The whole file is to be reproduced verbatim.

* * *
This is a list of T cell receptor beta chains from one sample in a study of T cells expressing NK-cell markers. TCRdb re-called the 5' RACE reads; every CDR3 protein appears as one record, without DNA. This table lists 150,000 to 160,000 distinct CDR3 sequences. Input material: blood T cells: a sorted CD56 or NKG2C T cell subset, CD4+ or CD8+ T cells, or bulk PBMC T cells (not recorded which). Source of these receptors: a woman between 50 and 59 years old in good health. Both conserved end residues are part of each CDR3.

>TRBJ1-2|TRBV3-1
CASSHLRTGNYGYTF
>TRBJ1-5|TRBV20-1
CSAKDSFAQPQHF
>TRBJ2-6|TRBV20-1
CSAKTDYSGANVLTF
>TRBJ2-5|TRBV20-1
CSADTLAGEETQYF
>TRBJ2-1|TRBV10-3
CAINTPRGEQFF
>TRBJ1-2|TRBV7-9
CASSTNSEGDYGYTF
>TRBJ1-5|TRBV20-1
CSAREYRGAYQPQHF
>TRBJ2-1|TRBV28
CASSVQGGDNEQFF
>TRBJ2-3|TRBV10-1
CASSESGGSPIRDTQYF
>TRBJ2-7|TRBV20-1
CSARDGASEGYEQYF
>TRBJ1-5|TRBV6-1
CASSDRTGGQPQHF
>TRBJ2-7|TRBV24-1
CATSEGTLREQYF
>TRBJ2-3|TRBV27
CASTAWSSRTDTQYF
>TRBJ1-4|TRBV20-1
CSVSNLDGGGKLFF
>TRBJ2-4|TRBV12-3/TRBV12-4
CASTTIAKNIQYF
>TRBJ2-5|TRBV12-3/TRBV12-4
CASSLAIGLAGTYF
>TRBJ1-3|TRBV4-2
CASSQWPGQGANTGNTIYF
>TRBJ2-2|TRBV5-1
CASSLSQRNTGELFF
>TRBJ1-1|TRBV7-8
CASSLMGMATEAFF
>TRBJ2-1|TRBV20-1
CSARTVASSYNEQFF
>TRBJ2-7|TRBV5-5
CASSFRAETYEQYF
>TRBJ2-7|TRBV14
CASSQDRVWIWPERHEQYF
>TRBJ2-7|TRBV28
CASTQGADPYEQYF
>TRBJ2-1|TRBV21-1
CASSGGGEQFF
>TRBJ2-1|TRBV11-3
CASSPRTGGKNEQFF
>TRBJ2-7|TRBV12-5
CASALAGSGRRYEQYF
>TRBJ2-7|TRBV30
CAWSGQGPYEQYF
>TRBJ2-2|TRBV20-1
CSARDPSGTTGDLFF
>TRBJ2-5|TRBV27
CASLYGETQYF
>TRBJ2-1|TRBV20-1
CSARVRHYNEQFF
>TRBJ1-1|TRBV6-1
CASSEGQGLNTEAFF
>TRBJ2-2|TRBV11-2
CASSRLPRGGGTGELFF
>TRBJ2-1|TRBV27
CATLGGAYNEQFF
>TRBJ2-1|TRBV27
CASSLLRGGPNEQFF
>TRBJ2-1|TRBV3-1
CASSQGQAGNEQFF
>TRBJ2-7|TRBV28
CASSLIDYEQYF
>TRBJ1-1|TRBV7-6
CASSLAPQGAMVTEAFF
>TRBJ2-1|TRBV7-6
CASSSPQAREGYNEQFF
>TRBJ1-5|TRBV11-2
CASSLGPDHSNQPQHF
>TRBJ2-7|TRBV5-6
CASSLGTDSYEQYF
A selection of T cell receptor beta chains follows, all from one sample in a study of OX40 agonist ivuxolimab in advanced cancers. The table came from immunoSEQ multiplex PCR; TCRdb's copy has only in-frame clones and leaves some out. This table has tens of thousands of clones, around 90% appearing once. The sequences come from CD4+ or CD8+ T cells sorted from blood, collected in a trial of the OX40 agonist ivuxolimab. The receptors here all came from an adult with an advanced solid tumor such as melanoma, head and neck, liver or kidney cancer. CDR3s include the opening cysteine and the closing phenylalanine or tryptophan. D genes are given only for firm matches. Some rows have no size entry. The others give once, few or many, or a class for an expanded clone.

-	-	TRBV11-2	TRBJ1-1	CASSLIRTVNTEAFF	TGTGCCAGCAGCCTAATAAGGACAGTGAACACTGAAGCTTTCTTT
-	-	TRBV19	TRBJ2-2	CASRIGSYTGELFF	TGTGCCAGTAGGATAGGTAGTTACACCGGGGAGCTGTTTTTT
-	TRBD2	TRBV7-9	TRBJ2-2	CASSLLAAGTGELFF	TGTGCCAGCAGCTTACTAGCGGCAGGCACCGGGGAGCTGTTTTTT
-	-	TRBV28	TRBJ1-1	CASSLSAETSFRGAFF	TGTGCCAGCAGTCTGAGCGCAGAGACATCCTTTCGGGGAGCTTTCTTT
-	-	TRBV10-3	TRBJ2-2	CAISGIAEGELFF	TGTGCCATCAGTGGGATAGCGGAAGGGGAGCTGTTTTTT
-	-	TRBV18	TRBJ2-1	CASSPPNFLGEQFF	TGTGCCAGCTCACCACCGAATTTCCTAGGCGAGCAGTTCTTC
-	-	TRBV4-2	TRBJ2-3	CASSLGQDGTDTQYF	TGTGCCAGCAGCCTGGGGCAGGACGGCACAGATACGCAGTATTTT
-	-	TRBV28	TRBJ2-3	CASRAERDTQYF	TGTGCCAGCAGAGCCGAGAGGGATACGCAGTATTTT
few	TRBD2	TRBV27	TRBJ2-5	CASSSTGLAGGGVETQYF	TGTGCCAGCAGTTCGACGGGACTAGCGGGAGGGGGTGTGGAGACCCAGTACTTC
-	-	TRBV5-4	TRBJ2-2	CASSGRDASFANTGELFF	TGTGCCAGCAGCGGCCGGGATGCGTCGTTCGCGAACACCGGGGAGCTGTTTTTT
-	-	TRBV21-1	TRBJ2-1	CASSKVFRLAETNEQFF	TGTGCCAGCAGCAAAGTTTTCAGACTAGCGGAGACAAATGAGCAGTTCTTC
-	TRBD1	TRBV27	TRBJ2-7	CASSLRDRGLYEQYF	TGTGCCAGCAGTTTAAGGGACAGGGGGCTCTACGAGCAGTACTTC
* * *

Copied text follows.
This is a list of T cell receptor beta chains from one sample in a study of T cells expressing NK-cell markers. TCRdb re-called the 5' RACE reads; every CDR3 protein appears as one record, without DNA. This table lists 150,000 to 160,000 distinct CDR3 sequences. Input material: blood T cells: a sorted CD56 or NKG2C T cell subset, CD4+ or CD8+ T cells, or bulk PBMC T cells (not recorded which). Source of these receptors: a woman between 50 and 59 years old in good health. Both conserved end residues are part of each CDR3.

>TRBJ1-2|TRBV3-1
CASSHLRTGNYGYTF
>TRBJ1-5|TRBV20-1
CSAKDSFAQPQHF
>TRBJ2-6|TRBV20-1
CSAKTDYSGANVLTF
>TRBJ2-5|TRBV20-1
CSADTLAGEETQYF
>TRBJ2-1|TRBV10-3
CAINTPRGEQFF
>TRBJ1-2|TRBV7-9
CASSTNSEGDYGYTF
>TRBJ1-5|TRBV20-1
CSAREYRGAYQPQHF
>TRBJ2-1|TRBV28
CASSVQGGDNEQFF
>TRBJ2-3|TRBV10-1
CASSESGGSPIRDTQYF
>TRBJ2-7|TRBV20-1
CSARDGASEGYEQYF
>TRBJ1-5|TRBV6-1
CASSDRTGGQPQHF
>TRBJ2-7|TRBV24-1
CATSEGTLREQYF
>TRBJ2-3|TRBV27
CASTAWSSRTDTQYF
>TRBJ1-4|TRBV20-1
CSVSNLDGGGKLFF
>TRBJ2-4|TRBV12-3/TRBV12-4
CASTTIAKNIQYF
>TRBJ2-5|TRBV12-3/TRBV12-4
CASSLAIGLAGTYF
>TRBJ1-3|TRBV4-2
CASSQWPGQGANTGNTIYF
>TRBJ2-2|TRBV5-1
CASSLSQRNTGELFF
>TRBJ1-1|TRBV7-8
CASSLMGMATEAFF
>TRBJ2-1|TRBV20-1
CSARTVASSYNEQFF
>TRBJ2-7|TRBV5-5
CASSFRAETYEQYF
>TRBJ2-7|TRBV14
CASSQDRVWIWPERHEQYF
>TRBJ2-7|TRBV28
CASTQGADPYEQYF
>TRBJ2-1|TRBV21-1
CASSGGGEQFF
>TRBJ2-1|TRBV11-3
CASSPRTGGKNEQFF
>TRBJ2-7|TRBV12-5
CASALAGSGRRYEQYF
>TRBJ2-7|TRBV30
CAWSGQGPYEQYF
>TRBJ2-2|TRBV20-1
CSARDPSGTTGDLFF
>TRBJ2-5|TRBV27
CASLYGETQYF
>TRBJ2-1|TRBV20-1
CSARVRHYNEQFF
>TRBJ1-1|TRBV6-1
CASSEGQGLNTEAFF
>TRBJ2-2|TRBV11-2
CASSRLPRGGGTGELFF
>TRBJ2-1|TRBV27
CATLGGAYNEQFF
>TRBJ2-1|TRBV27
CASSLLRGGPNEQFF
>TRBJ2-1|TRBV3-1
CASSQGQAGNEQFF
>TRBJ2-7|TRBV28
CASSLIDYEQYF
>TRBJ1-1|TRBV7-6
CASSLAPQGAMVTEAFF
>TRBJ2-1|TRBV7-6
CASSSPQAREGYNEQFF
>TRBJ1-5|TRBV11-2
CASSLGPDHSNQPQHF
>TRBJ2-7|TRBV5-6
CASSLGTDSYEQYF
A selection of T cell receptor beta chains follows, all from one sample in a study of OX40 agonist ivuxolimab in advanced cancers. The table came from immunoSEQ multiplex PCR; TCRdb's copy has only in-frame clones and leaves some out. This table has tens of thousands of clones, around 90% appearing once. The sequences come from CD4+ or CD8+ T cells sorted from blood, collected in a trial of the OX40 agonist ivuxolimab. The receptors here all came from an adult with an advanced solid tumor such as melanoma, head and neck, liver or kidney cancer. CDR3s include the opening cysteine and the closing phenylalanine or tryptophan. D genes are given only for firm matches. Some rows have no size entry. The others give once, few or many, or a class for an expanded clone.

-	-	TRBV11-2	TRBJ1-1	CASSLIRTVNTEAFF	TGTGCCAGCAGCCTAATAAGGACAGTGAACACTGAAGCTTTCTTT
-	-	TRBV19	TRBJ2-2	CASRIGSYTGELFF	TGTGCCAGTAGGATAGGTAGTTACACCGGGGAGCTGTTTTTT
-	TRBD2	TRBV7-9	TRBJ2-2	CASSLLAAGTGELFF	TGTGCCAGCAGCTTACTAGCGGCAGGCACCGGGGAGCTGTTTTTT
-	-	TRBV28	TRBJ1-1	CASSLSAETSFRGAFF	TGTGCCAGCAGTCTGAGCGCAGAGACATCCTTTCGGGGAGCTTTCTTT
-	-	TRBV10-3	TRBJ2-2	CAISGIAEGELFF	TGTGCCATCAGTGGGATAGCGGAAGGGGAGCTGTTTTTT
-	-	TRBV18	TRBJ2-1	CASSPPNFLGEQFF	TGTGCCAGCTCACCACCGAATTTCCTAGGCGAGCAGTTCTTC
-	-	TRBV4-2	TRBJ2-3	CASSLGQDGTDTQYF	TGTGCCAGCAGCCTGGGGCAGGACGGCACAGATACGCAGTATTTT
-	-	TRBV28	TRBJ2-3	CASRAERDTQYF	TGTGCCAGCAGAGCCGAGAGGGATACGCAGTATTTT
few	TRBD2	TRBV27	TRBJ2-5	CASSSTGLAGGGVETQYF	TGTGCCAGCAGTTCGACGGGACTAGCGGGAGGGGGTGTGGAGACCCAGTACTTC
-	-	TRBV5-4	TRBJ2-2	CASSGRDASFANTGELFF	TGTGCCAGCAGCGGCCGGGATGCGTCGTTCGCGAACACCGGGGAGCTGTTTTTT
-	-	TRBV21-1	TRBJ2-1	CASSKVFRLAETNEQFF	TGTGCCAGCAGCAAAGTTTTCAGACTAGCGGAGACAAATGAGCAGTTCTTC
-	TRBD1	TRBV27	TRBJ2-7	CASSLRDRGLYEQYF	TGTGCCAGCAGTTTAAGGGACAGGGGGCTCTACGAGCAGTACTTC